3. Leoghann says:

    I know it would be an unprecedented move, and bmaz swears that Don is Teflon and will never face arrest or prosecution. But I would really get a kick out of knowing that Mar-a-Lago were the site of a major FBI raid for the purpose of seizing classified, stolen documents. Imagine the theater!

    • Savage Librarian says:

      Or Turnberry. Remember when there was that weird episode when it seemed DT might be planning to abscond to Scotland right before Biden’s inauguration? What if he had some documents sent there instead:

      “Donald Trump could be planning Turnberry trip as Scots airport told to expect a high-flyer the day before Joe Biden’s inauguration” – The Sunday Post, Jan. 3, 2021

      • Rugger9 says:

        Possible but I think very unwise. The UK’s Official Secrets Act is pretty restrictive and thorough. Outside of BoJo I don’t think either anyone in Westminster or Edinburgh is willing to provide political cover for DJT’s spiriting off classified documents. As it is Boris Johnson is in hot water over ‘Partygate’.

        • puzzled scottish person says:

          Bozza likes to compare himself to Churchill. When, might I ask, if ever, did Churchill get taken to court for breaking blackout rules?

          Look on the mighty, ye poor, and be grateful, for they are mightily shafting one and all of us. For which we should surely be thankful. Or so they tell us.

          I’d rather have watery bints handing out swords if that’s the best things get, ta ;-)

          • rip says:

            Unable to reply in your vernacular, but how about:

            “When the mighty are shafted upon their own misdeeds, the shaft runs through and highly, indeed.”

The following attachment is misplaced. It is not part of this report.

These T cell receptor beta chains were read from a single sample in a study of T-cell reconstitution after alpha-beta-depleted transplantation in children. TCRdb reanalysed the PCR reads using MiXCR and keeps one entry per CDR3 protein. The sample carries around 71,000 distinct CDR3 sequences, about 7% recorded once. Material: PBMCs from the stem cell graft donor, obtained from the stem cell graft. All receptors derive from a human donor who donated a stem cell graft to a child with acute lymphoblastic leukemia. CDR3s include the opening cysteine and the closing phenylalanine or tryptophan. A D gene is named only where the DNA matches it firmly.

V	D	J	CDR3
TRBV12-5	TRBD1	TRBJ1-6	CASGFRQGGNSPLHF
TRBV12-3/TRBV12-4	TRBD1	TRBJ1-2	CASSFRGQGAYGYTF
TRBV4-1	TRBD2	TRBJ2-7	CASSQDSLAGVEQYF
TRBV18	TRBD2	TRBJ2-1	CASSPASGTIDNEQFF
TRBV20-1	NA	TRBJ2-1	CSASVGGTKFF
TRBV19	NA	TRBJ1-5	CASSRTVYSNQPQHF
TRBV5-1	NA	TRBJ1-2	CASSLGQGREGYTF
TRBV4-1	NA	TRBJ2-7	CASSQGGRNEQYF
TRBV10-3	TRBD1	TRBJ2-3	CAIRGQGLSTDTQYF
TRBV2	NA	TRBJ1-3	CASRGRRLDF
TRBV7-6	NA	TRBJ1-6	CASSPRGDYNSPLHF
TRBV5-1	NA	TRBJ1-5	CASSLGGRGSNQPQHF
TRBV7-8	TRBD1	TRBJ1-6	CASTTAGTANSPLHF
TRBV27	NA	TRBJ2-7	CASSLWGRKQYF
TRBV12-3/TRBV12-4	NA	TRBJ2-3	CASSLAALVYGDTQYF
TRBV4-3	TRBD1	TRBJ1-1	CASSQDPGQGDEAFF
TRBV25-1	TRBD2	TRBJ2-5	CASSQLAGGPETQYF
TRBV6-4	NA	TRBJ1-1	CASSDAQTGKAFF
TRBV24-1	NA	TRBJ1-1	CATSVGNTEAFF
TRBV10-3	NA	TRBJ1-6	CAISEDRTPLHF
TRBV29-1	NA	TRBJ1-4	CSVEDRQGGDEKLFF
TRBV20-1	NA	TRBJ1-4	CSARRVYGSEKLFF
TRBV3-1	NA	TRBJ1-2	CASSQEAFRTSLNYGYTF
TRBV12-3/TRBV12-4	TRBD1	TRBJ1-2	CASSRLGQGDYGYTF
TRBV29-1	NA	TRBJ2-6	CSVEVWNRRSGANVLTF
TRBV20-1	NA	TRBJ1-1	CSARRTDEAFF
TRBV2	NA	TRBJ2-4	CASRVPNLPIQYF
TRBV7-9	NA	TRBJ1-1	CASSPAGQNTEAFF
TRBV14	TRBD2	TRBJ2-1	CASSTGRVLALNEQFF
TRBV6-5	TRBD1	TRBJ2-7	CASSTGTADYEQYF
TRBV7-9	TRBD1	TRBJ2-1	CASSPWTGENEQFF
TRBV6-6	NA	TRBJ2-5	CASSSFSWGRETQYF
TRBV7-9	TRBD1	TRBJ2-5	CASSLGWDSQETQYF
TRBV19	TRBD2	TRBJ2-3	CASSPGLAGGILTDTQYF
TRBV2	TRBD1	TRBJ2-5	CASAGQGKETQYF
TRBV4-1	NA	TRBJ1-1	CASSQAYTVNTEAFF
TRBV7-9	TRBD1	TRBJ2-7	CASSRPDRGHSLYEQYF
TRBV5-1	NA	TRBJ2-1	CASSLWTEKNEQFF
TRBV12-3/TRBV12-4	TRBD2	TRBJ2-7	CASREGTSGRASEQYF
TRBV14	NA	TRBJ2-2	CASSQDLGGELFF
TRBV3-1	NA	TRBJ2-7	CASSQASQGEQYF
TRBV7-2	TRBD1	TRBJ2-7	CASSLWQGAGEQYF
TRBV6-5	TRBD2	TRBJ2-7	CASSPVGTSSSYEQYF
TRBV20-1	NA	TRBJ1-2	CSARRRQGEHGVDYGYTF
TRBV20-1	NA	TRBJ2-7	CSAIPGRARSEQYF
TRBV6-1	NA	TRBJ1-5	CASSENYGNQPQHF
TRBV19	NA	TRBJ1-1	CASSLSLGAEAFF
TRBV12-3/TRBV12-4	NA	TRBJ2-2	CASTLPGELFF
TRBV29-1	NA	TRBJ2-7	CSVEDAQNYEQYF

• earlofhuntingdon says:

          Nor does either government want to investigate Trump, illustrated by their refusals to issue unexplained wealth orders.

          • Peterr says:

            Johnson likely doesn’t have enough investigators to spare to investigate people outside his own government.

            “I’m sorry, Prime Minister, but with all the No. 10-parties-under-lockdown to look into, the mess that is the Metropolitan Police (aka Scotland Yard), “VIP” contracts for PPE that was defective and/or unneeded, and more than a few other things we have on out plate like Kurt Zouma’s cat-kicking and keeping track of who we report to (what with all your government housecleaning), we won’t be able to get to this investigation of a rogue golf club owner until sometime in 2024 at the soonest. But we *will* get to the bottom of it, sir. Just not right away.”

            • earlofhuntingdon says:

              Johnson is not remotely competent: he’s bright but so lazy he makes Trump look energetic. As the English saying goes, he would be out of his depth in a car park puddle. Naturally, his government is in endless turmoil. Nicola Sturgeon, though, is another kettle of herring. She’s the one who seems to have buried demands for an UWO for Trump.

              • Valley girl says:

                From my reading back when, it seemed that NS got herself into a bit of a jam. Self-inflicted, the way I read it.

                I see that Cressida Dick has …er… resigned. I’m no expert on Brit politics, but I thought that was long overdue.

                • Peterr says:

                  You and a non-trivial portion of the British electorate.

                  Fairly or not, that’s the way it has played out.

                • earlofhuntingdon says:

                  Long overdue, I agree. I would guess CD is both a beneficiary and victim of the Met’s sexism, as well as its racism and homophobia. Had she wanted to, she could not have addressed any of those three without the backing of her senior officers. She appears to have had very little of it.

                  Sturgeon? Meh. By all accounts, conservative, self-obsessed, overly ambitious, deeply hypocritical, and not shy about engaging in dirty tricks.

                • Rugger9 says:

                  Not so sure about the jam since I do follow FMQs and the Tories are pounding on opening up nownownow.

                  What is more likely I think would be the case where Westminster would overrule Edinburgh and I’m not clear on whether the UWO is a devolved power (belonging to Edinburgh) or not (belonging to Westminster).

                  What we do know is that the scale of losses for the properties is high enough that whoever fronted the cash will want something for their investment. Perhaps that is why the 15 boxes went to Mar-A-Lago.

              • Rayne says: